Two surveys suggest these companies continue to try new ways to control the expense of employees’ coverage.
Big employers expect health costs to continue rising by about 6 percent in 2017, a moderate increase compared with historical trends that nevertheless far outpaces growth in the economy, two new surveys show. Employers are changing tactics to address the trend, slowing the shift to worker cost sharing and instead offering video or telephone links to doctors, scrutinizing specialty-drug costs and steering patients to hospitals with records of lower costs and better results.
According to the National Business Group on Health, most large-company employees should expect a 5 percent increase in their premiums next year and, in contrast to previous years, “minimal changes” to plan designs. The portion of employers offering high-deductible health plans next year — 84 percent — is essentially unchanged from 2016, according to a NBGH report.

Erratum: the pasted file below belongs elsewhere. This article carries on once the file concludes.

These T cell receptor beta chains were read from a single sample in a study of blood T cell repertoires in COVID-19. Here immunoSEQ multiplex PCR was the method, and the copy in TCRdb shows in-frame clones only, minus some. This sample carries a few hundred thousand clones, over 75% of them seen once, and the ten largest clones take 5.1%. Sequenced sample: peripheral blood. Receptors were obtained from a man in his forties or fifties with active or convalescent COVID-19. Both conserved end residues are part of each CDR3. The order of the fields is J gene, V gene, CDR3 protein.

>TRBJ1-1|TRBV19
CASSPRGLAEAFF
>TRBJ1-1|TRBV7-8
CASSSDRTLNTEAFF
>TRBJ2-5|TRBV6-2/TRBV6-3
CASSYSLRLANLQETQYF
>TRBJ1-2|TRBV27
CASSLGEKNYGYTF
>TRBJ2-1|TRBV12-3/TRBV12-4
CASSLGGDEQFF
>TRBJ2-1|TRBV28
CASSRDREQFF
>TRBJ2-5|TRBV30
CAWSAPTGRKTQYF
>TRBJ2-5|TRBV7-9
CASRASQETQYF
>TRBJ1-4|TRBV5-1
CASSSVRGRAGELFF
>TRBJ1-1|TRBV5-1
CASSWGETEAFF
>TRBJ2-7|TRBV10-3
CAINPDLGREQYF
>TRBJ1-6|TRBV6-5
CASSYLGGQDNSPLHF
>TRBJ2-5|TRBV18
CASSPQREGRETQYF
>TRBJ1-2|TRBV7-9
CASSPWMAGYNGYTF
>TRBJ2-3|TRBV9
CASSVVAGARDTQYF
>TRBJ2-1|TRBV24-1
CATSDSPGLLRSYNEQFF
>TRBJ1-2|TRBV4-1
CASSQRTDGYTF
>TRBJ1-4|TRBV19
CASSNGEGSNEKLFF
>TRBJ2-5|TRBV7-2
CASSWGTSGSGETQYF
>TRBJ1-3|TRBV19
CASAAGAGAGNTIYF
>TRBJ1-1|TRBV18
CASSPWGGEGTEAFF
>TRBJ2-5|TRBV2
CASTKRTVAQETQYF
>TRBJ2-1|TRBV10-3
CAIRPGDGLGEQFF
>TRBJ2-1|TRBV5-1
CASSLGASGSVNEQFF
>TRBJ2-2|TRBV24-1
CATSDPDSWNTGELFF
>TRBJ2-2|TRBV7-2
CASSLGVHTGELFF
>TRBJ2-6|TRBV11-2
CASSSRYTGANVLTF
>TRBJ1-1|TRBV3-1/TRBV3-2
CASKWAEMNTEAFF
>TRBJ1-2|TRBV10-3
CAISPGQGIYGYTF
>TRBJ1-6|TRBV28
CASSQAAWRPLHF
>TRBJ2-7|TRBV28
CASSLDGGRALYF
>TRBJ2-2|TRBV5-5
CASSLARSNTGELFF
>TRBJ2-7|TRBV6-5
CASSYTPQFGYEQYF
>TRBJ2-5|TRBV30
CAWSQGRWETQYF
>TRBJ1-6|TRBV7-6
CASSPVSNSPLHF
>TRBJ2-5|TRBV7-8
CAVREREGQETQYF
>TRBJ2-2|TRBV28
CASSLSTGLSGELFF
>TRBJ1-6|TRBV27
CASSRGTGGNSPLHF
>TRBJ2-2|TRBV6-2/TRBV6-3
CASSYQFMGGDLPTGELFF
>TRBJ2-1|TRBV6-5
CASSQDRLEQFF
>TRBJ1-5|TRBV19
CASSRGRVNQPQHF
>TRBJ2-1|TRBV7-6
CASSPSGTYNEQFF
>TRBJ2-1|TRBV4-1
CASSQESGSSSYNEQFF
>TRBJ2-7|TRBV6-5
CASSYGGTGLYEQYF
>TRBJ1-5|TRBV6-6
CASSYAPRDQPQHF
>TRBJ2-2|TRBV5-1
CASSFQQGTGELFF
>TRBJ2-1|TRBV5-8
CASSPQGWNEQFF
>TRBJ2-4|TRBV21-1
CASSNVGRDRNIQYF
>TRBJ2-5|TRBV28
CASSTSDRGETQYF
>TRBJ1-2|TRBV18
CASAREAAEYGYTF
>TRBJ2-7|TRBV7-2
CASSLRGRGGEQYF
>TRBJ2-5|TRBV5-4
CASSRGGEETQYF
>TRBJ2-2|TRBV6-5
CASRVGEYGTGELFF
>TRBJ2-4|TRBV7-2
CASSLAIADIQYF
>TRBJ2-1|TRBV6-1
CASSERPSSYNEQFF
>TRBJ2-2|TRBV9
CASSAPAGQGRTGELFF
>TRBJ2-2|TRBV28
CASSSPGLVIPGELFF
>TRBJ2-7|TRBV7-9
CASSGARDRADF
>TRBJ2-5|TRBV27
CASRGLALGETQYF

Moderate cost trends in the large-employer market seemingly contrast with those in the Affordable Care Act’s online marketplaces, where plans sold to individuals are seeking premium increases of 10 percent or more .
Our Insight: With moderate increases on the horizon, large companies have the opportunity to focus on improving plan performance buy building greater efficiency in plan design and implementation. While seas are calm, now is a great time to improve the administration and analysis of your plan.